Recognition of GIS Critical - 21/03/2007
In January 2007 the US National Research Council released a new report entitled
Successful Response Starts with a Map: Improving Geospatial Support for Disaster Management (www.nap.edu/catalog/11793.html). It summarised eighteen months of meetings and workshops beginning shortly before Hurricane Katrina hit the Gulf Coast and bringing together dozens of witnesses and an international committee that included social scientists, scientists and engineers from academia, industry, government, and non-governmental organisations. Two points, both somewhat paradoxical, stand out in the findings of the committee.
Plenty of Maps
First, the case for GIS at all stages of disaster management is overwhelming, from preparedness through to response, recovery and mitigation. Yet at the same time almost nobody outside the realm of geospatial professionals recognises this. This point was brought home to me very forcibly in Dublin in late 2005 by a story related by Andy Smith of the UK charity MapAction (www.mapaction.org), who talked about arriving in a small village in Sri Lanka shortly after the Indian Ocean tsunami. Villagers crowded around the vehicle: “What have you brought us Food, water, medicines” “No, but I have plenty of maps, computers, satellite links, portable generators, GPS units…” The disappointment was palpable. While we can argue, as does the above report, that “successful response starts with a map”, the tools of the geospatial professional are never uppermost in anyone’s mind when actually hit by disaster.
Not in Area Hit
Secondly, many of us remember the immediate and precise images provided by Google Earth in the aftermath of Hurricane Katrina. Anyone with a broadband connection to the internet could track aspects of the disaster as it unfolded - except those people who most needed the information but had lost the necessary computers, power supplies or internet connectivity. For a brief moment the world resembled a donut, with an abundance of geospatial information available everywhere except in the impacted area.
The National Research Council is the operating arm of the National Academy of Sciences, which was authorised by President Lincoln in 1863 to provide scientific advice to the federal government; NAS has since been joined by the National Academy of Engineering and the Institute of Medicine. While the report’s twelve recommendations are directed in the first instance at US agencies, it is clear to the committee that the problems they address exist in most parts of the world and that similar action would be helpful within many contexts. The major points are summarised below (the full text of the report and its recommendations is available at www.nap.edu/catalog/11793.html).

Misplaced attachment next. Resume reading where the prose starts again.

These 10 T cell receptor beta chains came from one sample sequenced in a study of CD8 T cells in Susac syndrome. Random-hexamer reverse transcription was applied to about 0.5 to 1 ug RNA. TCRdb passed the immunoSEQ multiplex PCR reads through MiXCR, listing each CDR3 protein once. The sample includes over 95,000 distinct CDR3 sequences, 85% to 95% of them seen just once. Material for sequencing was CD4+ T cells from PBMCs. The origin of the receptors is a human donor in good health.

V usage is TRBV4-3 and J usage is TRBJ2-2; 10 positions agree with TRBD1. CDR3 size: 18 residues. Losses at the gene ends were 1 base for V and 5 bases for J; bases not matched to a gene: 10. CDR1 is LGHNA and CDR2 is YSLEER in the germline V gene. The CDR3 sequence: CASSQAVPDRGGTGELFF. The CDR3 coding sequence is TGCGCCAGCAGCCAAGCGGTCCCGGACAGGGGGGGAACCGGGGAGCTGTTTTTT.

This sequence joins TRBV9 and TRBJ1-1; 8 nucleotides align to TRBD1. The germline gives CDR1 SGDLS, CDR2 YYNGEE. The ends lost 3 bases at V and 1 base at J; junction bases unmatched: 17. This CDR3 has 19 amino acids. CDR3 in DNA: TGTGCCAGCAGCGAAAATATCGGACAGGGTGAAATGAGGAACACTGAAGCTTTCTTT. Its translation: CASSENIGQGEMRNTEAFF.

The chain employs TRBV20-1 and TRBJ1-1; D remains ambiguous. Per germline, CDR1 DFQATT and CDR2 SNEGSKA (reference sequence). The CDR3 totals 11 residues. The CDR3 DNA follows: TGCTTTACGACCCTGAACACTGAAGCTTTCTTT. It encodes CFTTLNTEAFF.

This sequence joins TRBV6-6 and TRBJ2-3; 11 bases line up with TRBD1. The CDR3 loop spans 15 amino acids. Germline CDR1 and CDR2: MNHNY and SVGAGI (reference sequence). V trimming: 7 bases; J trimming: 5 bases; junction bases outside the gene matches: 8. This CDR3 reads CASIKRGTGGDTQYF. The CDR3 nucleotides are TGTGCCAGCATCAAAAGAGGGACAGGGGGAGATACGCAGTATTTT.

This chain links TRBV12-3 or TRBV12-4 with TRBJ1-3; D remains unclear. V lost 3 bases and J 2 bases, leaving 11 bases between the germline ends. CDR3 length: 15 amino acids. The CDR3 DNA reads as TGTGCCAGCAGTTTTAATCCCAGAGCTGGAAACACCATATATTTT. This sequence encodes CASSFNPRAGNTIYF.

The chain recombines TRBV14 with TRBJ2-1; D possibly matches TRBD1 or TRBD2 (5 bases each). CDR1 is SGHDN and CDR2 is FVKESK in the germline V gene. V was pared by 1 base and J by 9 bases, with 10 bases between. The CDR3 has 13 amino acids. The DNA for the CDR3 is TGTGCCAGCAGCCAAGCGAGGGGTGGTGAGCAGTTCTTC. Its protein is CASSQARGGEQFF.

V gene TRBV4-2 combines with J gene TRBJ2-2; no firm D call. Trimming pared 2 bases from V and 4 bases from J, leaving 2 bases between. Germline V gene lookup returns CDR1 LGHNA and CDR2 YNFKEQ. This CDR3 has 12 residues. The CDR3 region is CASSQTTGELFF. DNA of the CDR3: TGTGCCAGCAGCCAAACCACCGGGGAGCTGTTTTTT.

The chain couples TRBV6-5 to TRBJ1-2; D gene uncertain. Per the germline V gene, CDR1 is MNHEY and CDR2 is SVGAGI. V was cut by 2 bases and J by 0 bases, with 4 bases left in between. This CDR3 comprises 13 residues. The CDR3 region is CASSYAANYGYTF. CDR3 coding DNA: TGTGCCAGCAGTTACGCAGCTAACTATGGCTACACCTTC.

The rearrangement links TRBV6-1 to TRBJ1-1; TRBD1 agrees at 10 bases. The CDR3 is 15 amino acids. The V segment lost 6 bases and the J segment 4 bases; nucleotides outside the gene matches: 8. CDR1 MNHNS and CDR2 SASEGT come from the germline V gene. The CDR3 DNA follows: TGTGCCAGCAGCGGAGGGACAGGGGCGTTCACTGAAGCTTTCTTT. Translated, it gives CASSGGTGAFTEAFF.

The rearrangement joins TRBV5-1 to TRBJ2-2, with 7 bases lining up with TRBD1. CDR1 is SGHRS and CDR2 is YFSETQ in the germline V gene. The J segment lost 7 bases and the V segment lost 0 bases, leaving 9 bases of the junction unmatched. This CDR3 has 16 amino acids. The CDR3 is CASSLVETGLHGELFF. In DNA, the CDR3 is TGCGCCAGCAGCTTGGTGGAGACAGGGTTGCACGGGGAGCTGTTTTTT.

Leadership: Many countries have established a National Spatial Data Infrastructure (NSDI) and similar efforts have been made at sub-national and global levels. In the US, and perhaps in many other jurisdictions, the governing structure of the NSDI predates society’s growing awareness of the potential for catastrophe. The report recommends a strengthening of the role played by agencies concerned with disaster management, in the US particularly by the Department of Homeland Security.
Data security: Many reasons are cited for failing to share data during emergencies, including security, loss of income and control, and abuse of privacy. If the need to share data could be anticipated through advanced planning under a wide range of possible scenarios, appropriate arrangements and controls could be put in place.
Preparedness exercises: Various institutional, interpersonal, technical, and procedural problems currently inhibit communication between first responders in the field, emergency operations centres and other centres for co-ordination. Training exercises should be directed specifically at overcoming these problems and should involve all groups involved in disaster management.
Backup and archiving: In order to learn from past experience it is imperative that the databases and procedures created in response to disasters be made available as resources for training and research. All too often, GIS applications are designed on the fly, under the extreme pressures of emergencies.
Research: GIS has been designed largely for the comfortable and relatively slow environment of the office rather than for the hectic field conditions of disaster management. User interfaces need to function in extremes of dark, smoke and water, and need to be robust and simple enough to be adopted by first responders. Research is needed to adapt and restructure GIS to meet the specific conditions of disaster management.
Other events of the magnitude of Hurricane Katrina, the Indian Ocean tsunami, or the incidents that occurred in London on 7th July 2005 are inevitable. They may take the form of a major break along the San Andreas fault, a terrorist attack in another major city, or massive flooding. When they do happen, and if the problems identified in the report are not addressed, similar patterns of breakdown to those evident in the case of Hurricane Katrina will undoubtedly occur. GIS is rapidly becoming one of the most important tools in disaster management and it is critical that its importance be recognised.Last updated: 18/11/2018